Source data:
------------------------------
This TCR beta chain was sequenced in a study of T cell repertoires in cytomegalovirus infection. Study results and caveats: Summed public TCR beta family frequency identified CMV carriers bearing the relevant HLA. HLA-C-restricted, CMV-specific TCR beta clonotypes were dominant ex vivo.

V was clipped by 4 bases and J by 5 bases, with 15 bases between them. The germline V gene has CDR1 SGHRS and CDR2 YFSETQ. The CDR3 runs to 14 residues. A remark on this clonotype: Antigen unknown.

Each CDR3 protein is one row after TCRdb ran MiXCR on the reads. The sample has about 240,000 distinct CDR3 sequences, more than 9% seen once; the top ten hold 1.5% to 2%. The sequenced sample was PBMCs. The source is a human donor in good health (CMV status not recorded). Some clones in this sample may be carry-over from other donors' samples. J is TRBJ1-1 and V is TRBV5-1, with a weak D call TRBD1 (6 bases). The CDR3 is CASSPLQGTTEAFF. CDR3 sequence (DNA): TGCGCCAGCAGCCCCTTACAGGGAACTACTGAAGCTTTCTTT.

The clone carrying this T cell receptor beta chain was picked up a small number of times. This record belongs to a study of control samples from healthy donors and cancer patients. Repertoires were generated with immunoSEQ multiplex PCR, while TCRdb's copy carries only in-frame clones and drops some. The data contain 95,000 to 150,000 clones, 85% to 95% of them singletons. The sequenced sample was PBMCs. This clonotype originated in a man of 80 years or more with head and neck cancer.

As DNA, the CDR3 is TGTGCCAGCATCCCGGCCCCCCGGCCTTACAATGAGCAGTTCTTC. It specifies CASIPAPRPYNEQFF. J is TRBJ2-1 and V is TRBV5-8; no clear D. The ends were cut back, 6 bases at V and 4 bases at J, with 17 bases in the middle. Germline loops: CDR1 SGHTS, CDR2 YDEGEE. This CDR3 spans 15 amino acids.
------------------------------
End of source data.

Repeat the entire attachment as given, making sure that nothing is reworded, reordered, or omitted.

This TCR beta chain was sequenced in a study of T cell repertoires in cytomegalovirus infection. Study results and caveats: Summed public TCR beta family frequency identified CMV carriers bearing the relevant HLA. HLA-C-restricted, CMV-specific TCR beta clonotypes were dominant ex vivo.

V was clipped by 4 bases and J by 5 bases, with 15 bases between them. The germline V gene has CDR1 SGHRS and CDR2 YFSETQ. The CDR3 runs to 14 residues. A remark on this clonotype: Antigen unknown.

Each CDR3 protein is one row after TCRdb ran MiXCR on the reads. The sample has about 240,000 distinct CDR3 sequences, more than 9% seen once; the top ten hold 1.5% to 2%. The sequenced sample was PBMCs. The source is a human donor in good health (CMV status not recorded). Some clones in this sample may be carry-over from other donors' samples. J is TRBJ1-1 and V is TRBV5-1, with a weak D call TRBD1 (6 bases). The CDR3 is CASSPLQGTTEAFF. CDR3 sequence (DNA): TGCGCCAGCAGCCCCTTACAGGGAACTACTGAAGCTTTCTTT.

The clone carrying this T cell receptor beta chain was picked up a small number of times. This record belongs to a study of control samples from healthy donors and cancer patients. Repertoires were generated with immunoSEQ multiplex PCR, while TCRdb's copy carries only in-frame clones and drops some. The data contain 95,000 to 150,000 clones, 85% to 95% of them singletons. The sequenced sample was PBMCs. This clonotype originated in a man of 80 years or more with head and neck cancer.

As DNA, the CDR3 is TGTGCCAGCATCCCGGCCCCCCGGCCTTACAATGAGCAGTTCTTC. It specifies CASIPAPRPYNEQFF. J is TRBJ2-1 and V is TRBV5-8; no clear D. The ends were cut back, 6 bases at V and 4 bases at J, with 17 bases in the middle. Germline loops: CDR1 SGHTS, CDR2 YDEGEE. This CDR3 spans 15 amino acids.